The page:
The levelling up secretary, Michael Gove, has said there is “a lot to do” to demonstrate the government’s commitment to delivering on the flagship policy of tackling regional inequality.
Ahead of his statement on the long-awaited Levelling Up white paper in the House of Commons this afternoon, Gove recalled the note left by ex-Labour treasury minister Liam Byrne to his successor in 2010 that read: “I’m afraid there is no money”.
He affirmed that “difficult economic decisions” were required under the former prime minister David Cameron’s tenure, as many point toward the twelve years of Conservative leadership as a factor in regional economic disparities.
“Boris Johnson was elected in 2019 as the leader of a new government determined to change that economic model,” Gove explained, appearing to mark the Brexit referendum and its consequences as a turning point for the Conservatives’ economic agenda.
“We had two years of Covid when we were preparing our proposals for levelling, and indeed laying the groundwork with our Levelling Up Fund and other transfusions of cash to the frontline. And now we’re laying out the plan for 2030,” he went on.
However, Gove seemed to confirm reports that the Treasury did not OK all his desired policies ahead of the white paper.
He claimed that October’s Spending Review saw money “put in departmental bank accounts” by Chancellor Rishi Sunak which was currently being disseminated to local leaderships.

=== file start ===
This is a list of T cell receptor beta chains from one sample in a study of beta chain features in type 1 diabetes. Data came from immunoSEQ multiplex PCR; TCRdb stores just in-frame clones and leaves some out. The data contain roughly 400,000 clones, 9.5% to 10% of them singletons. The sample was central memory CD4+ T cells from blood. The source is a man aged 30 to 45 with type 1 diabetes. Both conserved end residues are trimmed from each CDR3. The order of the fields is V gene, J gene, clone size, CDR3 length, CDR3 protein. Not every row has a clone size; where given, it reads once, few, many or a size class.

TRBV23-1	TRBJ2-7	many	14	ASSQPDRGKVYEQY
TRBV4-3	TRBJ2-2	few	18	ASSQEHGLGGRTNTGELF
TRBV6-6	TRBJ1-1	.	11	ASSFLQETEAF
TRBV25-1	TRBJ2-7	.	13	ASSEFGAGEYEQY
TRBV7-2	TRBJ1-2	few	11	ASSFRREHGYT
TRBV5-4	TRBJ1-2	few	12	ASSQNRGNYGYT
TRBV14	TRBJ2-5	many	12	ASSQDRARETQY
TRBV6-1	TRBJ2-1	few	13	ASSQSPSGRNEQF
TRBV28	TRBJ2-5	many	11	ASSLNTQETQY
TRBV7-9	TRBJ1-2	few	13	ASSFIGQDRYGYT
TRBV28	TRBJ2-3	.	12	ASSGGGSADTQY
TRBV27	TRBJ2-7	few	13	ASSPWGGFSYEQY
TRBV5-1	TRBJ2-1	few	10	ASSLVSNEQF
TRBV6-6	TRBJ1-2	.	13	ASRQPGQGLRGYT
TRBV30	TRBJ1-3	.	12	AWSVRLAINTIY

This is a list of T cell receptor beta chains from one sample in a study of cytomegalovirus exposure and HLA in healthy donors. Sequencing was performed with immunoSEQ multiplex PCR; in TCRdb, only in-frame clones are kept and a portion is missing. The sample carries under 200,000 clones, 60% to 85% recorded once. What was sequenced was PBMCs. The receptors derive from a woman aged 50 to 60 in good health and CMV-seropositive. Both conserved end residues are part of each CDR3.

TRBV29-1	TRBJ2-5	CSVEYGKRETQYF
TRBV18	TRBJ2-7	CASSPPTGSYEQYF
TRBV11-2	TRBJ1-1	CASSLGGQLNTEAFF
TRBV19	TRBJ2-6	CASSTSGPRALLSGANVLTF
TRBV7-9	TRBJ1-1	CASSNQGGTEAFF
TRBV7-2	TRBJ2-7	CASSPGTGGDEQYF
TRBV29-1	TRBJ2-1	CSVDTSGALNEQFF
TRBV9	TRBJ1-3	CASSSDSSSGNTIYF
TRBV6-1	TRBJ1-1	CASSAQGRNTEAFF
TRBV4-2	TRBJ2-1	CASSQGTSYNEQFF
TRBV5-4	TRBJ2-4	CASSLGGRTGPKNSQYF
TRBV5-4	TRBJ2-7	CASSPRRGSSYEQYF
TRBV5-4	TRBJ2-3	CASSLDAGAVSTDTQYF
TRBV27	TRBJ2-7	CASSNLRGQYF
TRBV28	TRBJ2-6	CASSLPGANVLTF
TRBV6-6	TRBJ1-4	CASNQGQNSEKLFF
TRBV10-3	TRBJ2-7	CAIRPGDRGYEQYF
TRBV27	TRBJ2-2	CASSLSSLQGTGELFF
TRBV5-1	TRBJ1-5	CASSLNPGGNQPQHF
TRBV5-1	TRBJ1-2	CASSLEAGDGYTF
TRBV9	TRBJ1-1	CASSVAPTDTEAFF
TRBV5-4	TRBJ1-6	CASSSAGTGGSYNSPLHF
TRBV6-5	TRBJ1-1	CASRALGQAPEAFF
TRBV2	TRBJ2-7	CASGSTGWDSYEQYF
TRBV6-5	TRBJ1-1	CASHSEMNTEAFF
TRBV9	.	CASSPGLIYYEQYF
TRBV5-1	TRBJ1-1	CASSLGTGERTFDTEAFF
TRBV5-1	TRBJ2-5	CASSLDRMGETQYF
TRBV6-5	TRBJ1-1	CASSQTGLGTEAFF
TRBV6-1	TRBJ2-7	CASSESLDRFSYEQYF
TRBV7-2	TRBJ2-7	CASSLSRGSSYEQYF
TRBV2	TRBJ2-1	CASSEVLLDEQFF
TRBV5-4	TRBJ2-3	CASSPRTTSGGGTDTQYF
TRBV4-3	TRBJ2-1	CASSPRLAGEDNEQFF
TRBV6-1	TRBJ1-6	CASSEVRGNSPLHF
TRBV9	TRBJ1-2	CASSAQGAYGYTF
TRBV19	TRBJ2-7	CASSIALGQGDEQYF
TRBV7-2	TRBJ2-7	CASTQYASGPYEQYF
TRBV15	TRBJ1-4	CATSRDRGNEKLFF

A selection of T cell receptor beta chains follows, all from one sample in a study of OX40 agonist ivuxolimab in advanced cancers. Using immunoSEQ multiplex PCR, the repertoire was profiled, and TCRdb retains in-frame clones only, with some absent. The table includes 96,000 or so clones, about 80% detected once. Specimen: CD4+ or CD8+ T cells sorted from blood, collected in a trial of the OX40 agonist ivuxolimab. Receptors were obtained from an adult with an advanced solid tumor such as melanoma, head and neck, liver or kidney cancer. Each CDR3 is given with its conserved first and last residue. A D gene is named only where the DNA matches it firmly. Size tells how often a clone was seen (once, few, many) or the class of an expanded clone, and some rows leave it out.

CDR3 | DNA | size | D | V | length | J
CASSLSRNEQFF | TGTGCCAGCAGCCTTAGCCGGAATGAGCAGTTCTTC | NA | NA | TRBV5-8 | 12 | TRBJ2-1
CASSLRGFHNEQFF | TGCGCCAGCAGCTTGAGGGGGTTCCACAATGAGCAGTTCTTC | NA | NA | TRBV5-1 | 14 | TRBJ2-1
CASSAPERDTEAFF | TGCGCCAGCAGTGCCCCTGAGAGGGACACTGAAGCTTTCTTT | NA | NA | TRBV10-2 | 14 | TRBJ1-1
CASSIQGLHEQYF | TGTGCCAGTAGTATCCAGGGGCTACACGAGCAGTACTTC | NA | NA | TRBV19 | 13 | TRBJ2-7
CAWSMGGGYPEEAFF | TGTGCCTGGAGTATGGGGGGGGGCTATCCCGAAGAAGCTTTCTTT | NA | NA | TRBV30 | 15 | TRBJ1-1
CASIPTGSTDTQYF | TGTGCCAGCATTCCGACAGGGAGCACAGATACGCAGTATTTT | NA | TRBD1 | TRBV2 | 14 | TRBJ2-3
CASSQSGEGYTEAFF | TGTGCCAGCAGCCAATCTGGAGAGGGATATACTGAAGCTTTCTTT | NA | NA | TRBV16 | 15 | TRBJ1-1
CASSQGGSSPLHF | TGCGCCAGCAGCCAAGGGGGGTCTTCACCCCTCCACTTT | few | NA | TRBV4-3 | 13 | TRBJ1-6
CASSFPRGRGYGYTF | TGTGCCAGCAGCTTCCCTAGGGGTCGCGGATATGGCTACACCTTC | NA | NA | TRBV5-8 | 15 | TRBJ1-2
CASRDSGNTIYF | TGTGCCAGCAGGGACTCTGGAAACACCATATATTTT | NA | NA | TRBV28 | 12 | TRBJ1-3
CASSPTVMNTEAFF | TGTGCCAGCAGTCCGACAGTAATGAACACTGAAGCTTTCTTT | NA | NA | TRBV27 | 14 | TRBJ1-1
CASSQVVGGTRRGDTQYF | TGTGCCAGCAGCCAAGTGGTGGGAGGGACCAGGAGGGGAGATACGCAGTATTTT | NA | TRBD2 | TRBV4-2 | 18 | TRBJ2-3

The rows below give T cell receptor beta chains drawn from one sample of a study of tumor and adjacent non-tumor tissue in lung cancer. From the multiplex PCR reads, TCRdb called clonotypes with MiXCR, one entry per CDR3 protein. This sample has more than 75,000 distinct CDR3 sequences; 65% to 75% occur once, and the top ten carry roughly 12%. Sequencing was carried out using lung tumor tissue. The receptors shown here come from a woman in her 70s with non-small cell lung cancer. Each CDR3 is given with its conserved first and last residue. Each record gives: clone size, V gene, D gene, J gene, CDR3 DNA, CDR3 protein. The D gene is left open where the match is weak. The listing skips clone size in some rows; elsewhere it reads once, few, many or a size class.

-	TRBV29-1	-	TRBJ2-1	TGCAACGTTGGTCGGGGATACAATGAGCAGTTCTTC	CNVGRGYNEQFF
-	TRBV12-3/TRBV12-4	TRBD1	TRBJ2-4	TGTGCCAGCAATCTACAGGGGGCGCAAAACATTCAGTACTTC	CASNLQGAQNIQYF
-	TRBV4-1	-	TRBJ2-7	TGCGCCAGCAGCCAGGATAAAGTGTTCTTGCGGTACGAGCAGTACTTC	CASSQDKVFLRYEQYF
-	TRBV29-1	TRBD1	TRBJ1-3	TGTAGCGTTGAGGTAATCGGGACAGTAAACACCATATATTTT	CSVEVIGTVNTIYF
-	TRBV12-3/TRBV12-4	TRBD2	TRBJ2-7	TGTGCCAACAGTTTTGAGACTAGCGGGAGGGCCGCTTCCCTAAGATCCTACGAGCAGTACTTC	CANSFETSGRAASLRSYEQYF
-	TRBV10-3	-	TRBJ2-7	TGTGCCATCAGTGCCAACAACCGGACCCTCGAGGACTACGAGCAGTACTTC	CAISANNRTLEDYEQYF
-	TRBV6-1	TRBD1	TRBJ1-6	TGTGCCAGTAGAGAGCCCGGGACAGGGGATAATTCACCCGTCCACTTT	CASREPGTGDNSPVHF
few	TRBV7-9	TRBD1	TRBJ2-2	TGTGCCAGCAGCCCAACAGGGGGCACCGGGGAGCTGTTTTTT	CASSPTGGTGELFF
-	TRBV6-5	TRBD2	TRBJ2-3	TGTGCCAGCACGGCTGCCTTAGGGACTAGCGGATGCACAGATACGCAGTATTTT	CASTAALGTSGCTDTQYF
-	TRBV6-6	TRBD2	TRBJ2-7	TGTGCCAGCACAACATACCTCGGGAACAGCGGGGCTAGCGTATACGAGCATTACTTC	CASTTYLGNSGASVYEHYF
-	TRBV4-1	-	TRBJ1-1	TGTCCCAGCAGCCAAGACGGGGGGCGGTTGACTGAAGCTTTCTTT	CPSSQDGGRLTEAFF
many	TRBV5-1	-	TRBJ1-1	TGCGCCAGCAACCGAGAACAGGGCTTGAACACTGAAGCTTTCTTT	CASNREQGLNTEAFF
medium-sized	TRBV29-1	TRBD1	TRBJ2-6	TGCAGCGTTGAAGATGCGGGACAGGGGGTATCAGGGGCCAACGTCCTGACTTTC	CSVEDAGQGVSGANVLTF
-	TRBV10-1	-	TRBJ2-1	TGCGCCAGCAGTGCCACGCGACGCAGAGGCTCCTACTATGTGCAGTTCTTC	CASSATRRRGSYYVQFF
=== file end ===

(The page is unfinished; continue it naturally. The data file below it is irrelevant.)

“I did ask the Chancellor for a lot. And he gave it to me, that was what was happening in the Spending Review,” he remarked when quizzed over whether Mr Sunak denied some of Gove’s requests.
“In this life we never get everything we want, but in the words of Mick Jagger ‘you might not always get what you want, but sometimes you get what you need’.”
Moving on to discuss the Ukraine crisis following Boris Johnson’s talks with Ukrainian president Volodymyr Zelenskyy, Gove claimed it was a “badge of pride” that [Russian television is attacking our Prime Minister”, after Russian state media have attempted to brand to the ongoing ‘Partygate’ scandal as evidence of Britain’s incompetent governance.
“One of the reasons that Russian television is attacking the Prime Minister is the Prime Minister is leading the West’s efforts in order to ensure that we defend Ukraine’s territorial integrity against Putin,” he argued.
“I don’t think you necessarily need to dial Vladimir Putin on his mobile phone for him to get the message that he should back off,” Gove explained in response to questions over Mr Johnson’s decision to scrap his scheduled Monday call with Russian president Vladimir Putin to instead address the Commons on Sue Gray’s update.
Gove even went on to claim that some elements of the ‘Partygate’ allegations are “speculation and not true”.
He also told Sky News that it was a “hypothetical question” when asked if Boris Johnson ought to resign if it were concluded that he misled parliament over the issue.